Hello! Who are you and what business did you start?
Rob Law MBE CEO and Founder of Trunki – although the official title is Trunki Daddy
I started trading 14 years ago in 2006 with the launch of the first-ever ride-on suitcase for kids, the business has now grown to become a global brand and we’ve sold over 4 million suitcases in over 100 countries.
I’m passionate about inspiring future business leaders and designers and have received 2 honorary doctorates and an MBE from the queen for service to a business.
I’ve just launched my memoir 65 Roses and a Trunki: Defying the Odds in Life and Business, a book that shows how anyone can overcome challenges and become more resilient.
One of the secrets to our success is understanding our customers, and we have 2 of them: parents (primarily mum) who are looking for utility, function, and value. The child, who wants a product that’s fun, full of character, and a friend who will share all their travel adventures with both real and imaginary.
What’s your backstory and how did you come up with the idea?
I was 19 and a 2nd Year Product Design student at Northumbria University (the same course as Jony Ive of Apple fame had done a few years earlier). During the course, we were asked to enter a national luggage design competition. When I went looking for inspiration at a Department Store, I found myself looking at ride on toys for kids and thinking about how much space they waste. Often, they have a lift-up seat with barely enough space to store an apple. The idea came to me to make a ride-on toy that maximized the internal space so it could function as luggage and entertain kids while traveling. I went on to win the competition and approached a luggage manufacturer to license the design. They told me I’d invented a toy and when I approached toy manufacturers, they said it was luggage!
5 years later I finally found a toy company that took Trunki on and I signed a global licensing deal with them to manufacture my design and sell it anywhere in the world. They went bust 3 years later having only ever sold Trunki in the Middle East of all places!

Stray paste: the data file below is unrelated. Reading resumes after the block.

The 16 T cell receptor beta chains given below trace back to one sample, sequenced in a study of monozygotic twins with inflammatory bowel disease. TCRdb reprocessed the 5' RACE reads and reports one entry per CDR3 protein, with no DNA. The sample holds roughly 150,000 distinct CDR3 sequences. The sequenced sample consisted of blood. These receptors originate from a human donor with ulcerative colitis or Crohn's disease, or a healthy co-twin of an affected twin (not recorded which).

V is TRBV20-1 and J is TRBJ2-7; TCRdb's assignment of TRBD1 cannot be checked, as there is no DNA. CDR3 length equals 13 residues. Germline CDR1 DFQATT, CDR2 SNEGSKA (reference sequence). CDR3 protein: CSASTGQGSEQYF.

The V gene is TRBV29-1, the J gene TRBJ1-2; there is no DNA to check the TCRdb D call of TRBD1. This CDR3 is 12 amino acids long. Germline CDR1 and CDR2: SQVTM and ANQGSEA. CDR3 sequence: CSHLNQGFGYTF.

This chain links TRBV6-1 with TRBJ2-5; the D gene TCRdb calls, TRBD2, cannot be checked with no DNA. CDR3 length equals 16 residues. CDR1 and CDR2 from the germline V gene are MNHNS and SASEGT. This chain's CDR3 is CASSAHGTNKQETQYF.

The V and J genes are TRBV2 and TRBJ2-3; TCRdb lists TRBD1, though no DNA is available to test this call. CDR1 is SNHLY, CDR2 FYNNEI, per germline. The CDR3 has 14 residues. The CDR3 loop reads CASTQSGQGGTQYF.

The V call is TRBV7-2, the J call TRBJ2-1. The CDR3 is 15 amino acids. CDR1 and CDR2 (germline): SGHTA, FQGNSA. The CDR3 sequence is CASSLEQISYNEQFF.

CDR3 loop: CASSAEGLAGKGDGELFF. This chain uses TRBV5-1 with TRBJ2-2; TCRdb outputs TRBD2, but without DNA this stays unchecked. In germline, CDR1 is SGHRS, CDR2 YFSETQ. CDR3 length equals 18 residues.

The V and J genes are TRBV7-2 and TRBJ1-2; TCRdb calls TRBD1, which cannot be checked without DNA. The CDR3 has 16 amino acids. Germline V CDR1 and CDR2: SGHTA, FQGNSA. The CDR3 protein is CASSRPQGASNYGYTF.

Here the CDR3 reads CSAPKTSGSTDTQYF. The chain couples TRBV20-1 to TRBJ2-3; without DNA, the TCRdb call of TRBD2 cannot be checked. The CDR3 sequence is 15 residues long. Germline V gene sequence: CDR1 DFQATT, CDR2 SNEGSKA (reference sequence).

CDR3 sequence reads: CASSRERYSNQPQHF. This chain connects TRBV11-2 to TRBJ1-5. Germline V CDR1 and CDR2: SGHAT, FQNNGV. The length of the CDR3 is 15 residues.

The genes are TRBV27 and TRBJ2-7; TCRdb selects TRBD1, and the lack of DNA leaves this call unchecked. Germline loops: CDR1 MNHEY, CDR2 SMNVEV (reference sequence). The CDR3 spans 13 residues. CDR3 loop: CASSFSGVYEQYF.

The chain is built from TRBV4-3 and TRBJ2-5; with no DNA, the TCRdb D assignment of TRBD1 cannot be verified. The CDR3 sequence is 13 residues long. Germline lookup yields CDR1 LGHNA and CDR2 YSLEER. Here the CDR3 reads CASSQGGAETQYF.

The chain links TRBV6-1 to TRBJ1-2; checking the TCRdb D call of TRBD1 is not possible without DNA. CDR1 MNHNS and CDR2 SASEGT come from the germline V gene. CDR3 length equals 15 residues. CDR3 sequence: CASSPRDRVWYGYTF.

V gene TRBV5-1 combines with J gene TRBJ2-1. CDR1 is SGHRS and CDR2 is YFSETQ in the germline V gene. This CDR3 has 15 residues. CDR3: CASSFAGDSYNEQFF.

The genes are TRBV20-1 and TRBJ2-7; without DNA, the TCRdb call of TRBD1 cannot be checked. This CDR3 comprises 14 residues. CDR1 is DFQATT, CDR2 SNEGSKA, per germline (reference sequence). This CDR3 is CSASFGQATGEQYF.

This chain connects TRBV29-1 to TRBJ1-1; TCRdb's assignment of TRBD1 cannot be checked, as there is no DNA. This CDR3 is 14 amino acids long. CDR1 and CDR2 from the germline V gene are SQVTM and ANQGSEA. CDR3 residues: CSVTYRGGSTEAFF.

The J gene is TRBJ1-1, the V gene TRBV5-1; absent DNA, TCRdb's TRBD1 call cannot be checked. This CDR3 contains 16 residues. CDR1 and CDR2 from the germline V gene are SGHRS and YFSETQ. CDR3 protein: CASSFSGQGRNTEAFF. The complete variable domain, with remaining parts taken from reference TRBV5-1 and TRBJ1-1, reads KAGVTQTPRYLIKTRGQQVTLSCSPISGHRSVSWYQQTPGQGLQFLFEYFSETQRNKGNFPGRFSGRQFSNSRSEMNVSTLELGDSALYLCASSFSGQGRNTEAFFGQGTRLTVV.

Shortly after that I decided I could do a better job, launched Trunki as a lifestyle brand (not a toy or luggage) I quit my job as a product designer, and started the business. 9 years after the initial idea!
If you don’t have happy customers there’s no point in investing in any marketing.
Bit of back story on my battle with Cystic Fibrosis.
Realizing my life would be short, I put CF behind a wall and didn’t think too much about it. My daily routine of physio and drugs was just a routine and I believed I was as normal as the next person.
Sport played a key roll in keeping me healthy, although I was no good at football and cricket (more down to poor coordination than fitness) I found I was a good middle-distance runner. I also loved mountain biking and took up swimming.
Later in life, I became a triathlete and competed in Half Ironman Triathlons. I knew from a young age I couldn’t fulfill my dream of being an astronaut as they need strong lungs and the same was true for being a soldier.
I also have dyslexia and was stuck in Special Needs classes in school but I knew I was good with my hands and loved art and woodwork. At 14 after researching design careers, I discovered product design and found my real passion, my element as Sir Ken Robinson says. I then focused intently on doing all I needed to get onto the best university course in the country.
So I guess that defying the odds is down to finding a passion, maintaining a relentless focus on getting better at it, and embracing the challenges that get in the way of progress. It’s all about sustaining a resourceful and resilient mindset.
Take us through the process of designing, prototyping, and manufacturing your first product.
Designing the product for manufacture is what I’m trained to do, I build my prototypes and created the 3D CAD files to make the tooling (moulds to make plastic parts).